IN FEBRUARY LAST YEAR, the Belgian photographer Max Pinckers and his girlfriend arrived in a Delhi engulfed in fog. They were not on a romantic vacation, or headed to see the Taj Mahal. In a few hours, they were in Paharganj, Delhi’s backpacker ghetto, hauling bundles of photographic equipment—cameras, tripods, wires and lights. They headed to a small house in the neighborhood’s maze of backstreets—the headquarters of the Love Commandos, a voluntary organisation that helps lovers escape familial oppression. Inside, the pair sat down to rest in a blue-walled room, on a cot covered with a faded sheet. A while later, an anxious young couple came in, flanked by a few volunteers, or “commandos.”
The two young lovers Pinky and Sachin, had just gotten married against the will of their families. Like thousands of other couples fearing retribution for having transgressed prevalent notions of honour, they turned to the Love Commandos for help. The newlyweds were soaked in sweat, and “shaking from the stress that they would have been caught,” Pinckers told me over a recent Skype conversation.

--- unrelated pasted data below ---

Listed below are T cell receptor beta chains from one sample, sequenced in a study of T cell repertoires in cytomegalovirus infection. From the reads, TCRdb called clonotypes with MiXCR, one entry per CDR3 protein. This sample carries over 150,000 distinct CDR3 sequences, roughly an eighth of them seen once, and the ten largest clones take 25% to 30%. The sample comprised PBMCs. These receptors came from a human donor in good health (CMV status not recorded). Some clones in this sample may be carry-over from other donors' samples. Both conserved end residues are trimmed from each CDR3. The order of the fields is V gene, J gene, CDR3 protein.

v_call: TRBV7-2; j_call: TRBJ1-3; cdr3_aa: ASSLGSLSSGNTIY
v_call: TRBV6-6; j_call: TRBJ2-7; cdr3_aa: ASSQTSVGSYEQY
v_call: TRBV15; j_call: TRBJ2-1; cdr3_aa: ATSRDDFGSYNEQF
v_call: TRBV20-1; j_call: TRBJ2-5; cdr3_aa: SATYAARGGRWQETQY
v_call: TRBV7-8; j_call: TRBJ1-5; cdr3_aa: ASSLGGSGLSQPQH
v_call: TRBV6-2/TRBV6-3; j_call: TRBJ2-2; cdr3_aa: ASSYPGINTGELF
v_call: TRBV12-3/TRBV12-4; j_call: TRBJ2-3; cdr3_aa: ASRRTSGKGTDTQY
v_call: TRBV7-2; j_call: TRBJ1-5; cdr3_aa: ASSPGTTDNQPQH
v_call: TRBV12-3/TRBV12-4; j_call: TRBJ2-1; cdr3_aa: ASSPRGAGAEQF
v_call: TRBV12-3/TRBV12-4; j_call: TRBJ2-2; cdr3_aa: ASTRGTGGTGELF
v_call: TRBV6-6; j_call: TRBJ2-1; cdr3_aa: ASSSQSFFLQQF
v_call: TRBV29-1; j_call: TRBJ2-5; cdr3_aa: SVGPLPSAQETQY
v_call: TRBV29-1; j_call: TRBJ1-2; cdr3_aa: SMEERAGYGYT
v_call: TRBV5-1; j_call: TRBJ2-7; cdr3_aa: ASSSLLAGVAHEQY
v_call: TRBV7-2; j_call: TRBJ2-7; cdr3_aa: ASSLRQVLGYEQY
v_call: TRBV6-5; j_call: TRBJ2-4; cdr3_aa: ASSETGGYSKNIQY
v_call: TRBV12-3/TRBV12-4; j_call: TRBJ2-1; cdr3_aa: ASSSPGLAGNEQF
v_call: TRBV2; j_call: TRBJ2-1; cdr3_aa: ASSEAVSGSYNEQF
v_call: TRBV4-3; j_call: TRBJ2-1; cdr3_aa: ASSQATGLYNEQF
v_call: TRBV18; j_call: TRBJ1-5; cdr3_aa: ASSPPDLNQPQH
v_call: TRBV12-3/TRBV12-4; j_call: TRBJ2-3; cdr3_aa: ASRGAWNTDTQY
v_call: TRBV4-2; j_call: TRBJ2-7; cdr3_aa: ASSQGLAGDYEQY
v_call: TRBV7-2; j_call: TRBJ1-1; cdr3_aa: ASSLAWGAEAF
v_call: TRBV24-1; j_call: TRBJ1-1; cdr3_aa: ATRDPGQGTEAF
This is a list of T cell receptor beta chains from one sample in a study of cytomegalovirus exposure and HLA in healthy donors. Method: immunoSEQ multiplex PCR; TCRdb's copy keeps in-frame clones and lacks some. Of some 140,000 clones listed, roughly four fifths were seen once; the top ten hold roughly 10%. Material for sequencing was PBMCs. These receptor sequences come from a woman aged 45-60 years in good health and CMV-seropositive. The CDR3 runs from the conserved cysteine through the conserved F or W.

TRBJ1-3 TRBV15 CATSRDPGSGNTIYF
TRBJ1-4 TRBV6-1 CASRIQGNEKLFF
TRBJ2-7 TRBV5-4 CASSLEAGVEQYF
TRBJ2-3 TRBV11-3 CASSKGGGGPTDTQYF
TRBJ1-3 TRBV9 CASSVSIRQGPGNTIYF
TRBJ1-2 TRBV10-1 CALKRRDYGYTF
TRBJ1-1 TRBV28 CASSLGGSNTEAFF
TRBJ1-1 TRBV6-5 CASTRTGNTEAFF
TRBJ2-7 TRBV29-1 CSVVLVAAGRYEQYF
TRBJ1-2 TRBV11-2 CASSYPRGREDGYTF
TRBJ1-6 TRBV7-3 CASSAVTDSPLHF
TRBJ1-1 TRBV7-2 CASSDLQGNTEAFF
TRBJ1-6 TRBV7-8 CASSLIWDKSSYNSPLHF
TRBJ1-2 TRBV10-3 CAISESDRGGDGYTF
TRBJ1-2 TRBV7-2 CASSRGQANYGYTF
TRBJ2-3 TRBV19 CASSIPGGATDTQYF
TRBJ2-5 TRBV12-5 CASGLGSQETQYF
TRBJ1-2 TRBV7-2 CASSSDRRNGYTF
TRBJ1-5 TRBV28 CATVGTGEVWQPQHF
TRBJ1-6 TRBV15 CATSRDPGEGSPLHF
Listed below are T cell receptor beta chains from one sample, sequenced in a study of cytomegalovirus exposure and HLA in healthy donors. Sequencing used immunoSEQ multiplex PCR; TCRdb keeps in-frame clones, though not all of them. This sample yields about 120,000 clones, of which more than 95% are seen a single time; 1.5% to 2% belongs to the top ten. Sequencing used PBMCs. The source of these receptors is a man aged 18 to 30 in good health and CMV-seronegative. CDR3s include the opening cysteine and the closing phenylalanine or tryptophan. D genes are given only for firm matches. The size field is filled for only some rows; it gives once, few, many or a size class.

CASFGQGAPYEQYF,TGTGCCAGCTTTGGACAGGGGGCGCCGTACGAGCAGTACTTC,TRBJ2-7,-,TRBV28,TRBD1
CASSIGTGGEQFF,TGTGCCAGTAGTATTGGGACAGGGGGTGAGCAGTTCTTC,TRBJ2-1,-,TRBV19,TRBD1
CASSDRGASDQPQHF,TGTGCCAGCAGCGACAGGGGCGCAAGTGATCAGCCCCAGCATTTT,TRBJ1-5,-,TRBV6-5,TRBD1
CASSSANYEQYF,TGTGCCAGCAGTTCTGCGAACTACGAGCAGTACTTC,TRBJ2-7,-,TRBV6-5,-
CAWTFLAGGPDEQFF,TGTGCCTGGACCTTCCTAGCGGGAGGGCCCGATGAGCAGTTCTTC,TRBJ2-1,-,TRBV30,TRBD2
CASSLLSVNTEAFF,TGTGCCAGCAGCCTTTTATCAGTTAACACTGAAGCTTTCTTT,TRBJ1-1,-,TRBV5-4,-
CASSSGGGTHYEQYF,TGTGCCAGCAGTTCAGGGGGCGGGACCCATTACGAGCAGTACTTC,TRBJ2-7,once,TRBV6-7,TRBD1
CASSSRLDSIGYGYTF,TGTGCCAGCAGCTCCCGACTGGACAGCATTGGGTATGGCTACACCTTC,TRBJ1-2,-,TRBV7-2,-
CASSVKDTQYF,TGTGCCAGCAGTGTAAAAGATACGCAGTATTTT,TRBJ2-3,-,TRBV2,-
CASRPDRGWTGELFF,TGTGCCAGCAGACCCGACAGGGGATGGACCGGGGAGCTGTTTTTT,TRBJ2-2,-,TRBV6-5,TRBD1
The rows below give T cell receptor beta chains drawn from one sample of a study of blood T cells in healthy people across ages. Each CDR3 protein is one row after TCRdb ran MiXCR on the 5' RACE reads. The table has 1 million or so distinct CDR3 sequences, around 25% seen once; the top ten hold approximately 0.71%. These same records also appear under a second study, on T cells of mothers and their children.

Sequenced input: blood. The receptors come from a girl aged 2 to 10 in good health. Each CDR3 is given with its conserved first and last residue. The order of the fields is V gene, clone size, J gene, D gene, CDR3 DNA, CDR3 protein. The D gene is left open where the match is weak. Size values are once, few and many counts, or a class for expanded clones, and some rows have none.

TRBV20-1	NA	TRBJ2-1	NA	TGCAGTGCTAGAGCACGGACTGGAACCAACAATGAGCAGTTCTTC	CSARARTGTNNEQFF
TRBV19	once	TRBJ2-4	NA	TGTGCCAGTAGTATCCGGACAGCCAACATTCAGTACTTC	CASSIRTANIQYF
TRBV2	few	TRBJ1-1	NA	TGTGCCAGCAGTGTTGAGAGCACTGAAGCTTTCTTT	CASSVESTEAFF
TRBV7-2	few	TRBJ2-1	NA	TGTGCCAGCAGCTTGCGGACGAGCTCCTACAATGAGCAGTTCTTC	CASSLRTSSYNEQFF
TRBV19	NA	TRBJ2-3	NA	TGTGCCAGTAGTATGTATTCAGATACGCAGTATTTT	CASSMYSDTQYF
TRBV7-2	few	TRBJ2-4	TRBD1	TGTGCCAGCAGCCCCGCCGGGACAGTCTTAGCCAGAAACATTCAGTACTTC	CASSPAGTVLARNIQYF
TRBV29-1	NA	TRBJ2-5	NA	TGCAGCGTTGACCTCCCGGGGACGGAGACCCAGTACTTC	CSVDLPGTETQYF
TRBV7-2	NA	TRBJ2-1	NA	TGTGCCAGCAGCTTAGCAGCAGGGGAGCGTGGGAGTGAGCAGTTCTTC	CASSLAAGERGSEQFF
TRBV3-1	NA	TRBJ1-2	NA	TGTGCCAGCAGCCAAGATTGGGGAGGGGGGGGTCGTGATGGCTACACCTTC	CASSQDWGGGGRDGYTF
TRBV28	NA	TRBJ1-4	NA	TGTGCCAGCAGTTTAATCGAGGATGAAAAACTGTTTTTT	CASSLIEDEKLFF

With Pinky and Sachin still in disbelief, trying to make sense of events they could only dream about earlier, Pinckers took in the theatrics of the whole operation. He wanted to use the work of the Love Commandos as a starting point from which to explore the notions and realities of love in India. Over the following year, he documented the everyday drama at the Love Commandos’ shelter, and travelled across the country to capture images of love and longing in a land where these emotions are often laden with risk. In Will They Sing Like Raindrops or Leave Me Thirsty, a self-published book of photographs that came out in June, Pinckers plays with a diverse set of elements—letters, newspaper clippings, both candid and staged images of people, objects and locations— to create a visual language that evokes the complexities of love in India.